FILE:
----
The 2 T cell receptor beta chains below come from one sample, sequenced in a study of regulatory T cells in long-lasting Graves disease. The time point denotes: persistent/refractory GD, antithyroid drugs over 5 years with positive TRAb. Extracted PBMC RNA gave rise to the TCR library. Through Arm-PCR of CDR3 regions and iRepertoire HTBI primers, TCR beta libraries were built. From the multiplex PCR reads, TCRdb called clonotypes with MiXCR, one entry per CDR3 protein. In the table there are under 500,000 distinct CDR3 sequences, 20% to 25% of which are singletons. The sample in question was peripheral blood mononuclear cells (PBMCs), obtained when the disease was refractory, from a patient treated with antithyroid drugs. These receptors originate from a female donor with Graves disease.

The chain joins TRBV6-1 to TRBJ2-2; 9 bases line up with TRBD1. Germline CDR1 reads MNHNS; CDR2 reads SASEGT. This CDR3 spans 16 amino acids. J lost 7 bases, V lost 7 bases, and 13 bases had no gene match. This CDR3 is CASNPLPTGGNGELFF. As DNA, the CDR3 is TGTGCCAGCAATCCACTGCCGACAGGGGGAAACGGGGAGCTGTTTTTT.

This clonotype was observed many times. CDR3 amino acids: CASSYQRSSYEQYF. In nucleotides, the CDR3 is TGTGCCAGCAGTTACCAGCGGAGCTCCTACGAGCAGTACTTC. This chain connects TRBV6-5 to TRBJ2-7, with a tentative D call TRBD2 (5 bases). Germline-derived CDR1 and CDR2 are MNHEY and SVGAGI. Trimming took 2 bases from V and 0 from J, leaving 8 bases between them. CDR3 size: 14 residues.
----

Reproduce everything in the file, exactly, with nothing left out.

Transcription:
The 2 T cell receptor beta chains below come from one sample, sequenced in a study of regulatory T cells in long-lasting Graves disease. The time point denotes: persistent/refractory GD, antithyroid drugs over 5 years with positive TRAb. Extracted PBMC RNA gave rise to the TCR library. Through Arm-PCR of CDR3 regions and iRepertoire HTBI primers, TCR beta libraries were built. From the multiplex PCR reads, TCRdb called clonotypes with MiXCR, one entry per CDR3 protein. In the table there are under 500,000 distinct CDR3 sequences, 20% to 25% of which are singletons. The sample in question was peripheral blood mononuclear cells (PBMCs), obtained when the disease was refractory, from a patient treated with antithyroid drugs. These receptors originate from a female donor with Graves disease.

The chain joins TRBV6-1 to TRBJ2-2; 9 bases line up with TRBD1. Germline CDR1 reads MNHNS; CDR2 reads SASEGT. This CDR3 spans 16 amino acids. J lost 7 bases, V lost 7 bases, and 13 bases had no gene match. This CDR3 is CASNPLPTGGNGELFF. As DNA, the CDR3 is TGTGCCAGCAATCCACTGCCGACAGGGGGAAACGGGGAGCTGTTTTTT.

This clonotype was observed many times. CDR3 amino acids: CASSYQRSSYEQYF. In nucleotides, the CDR3 is TGTGCCAGCAGTTACCAGCGGAGCTCCTACGAGCAGTACTTC. This chain connects TRBV6-5 to TRBJ2-7, with a tentative D call TRBD2 (5 bases). Germline-derived CDR1 and CDR2 are MNHEY and SVGAGI. Trimming took 2 bases from V and 0 from J, leaving 8 bases between them. CDR3 size: 14 residues.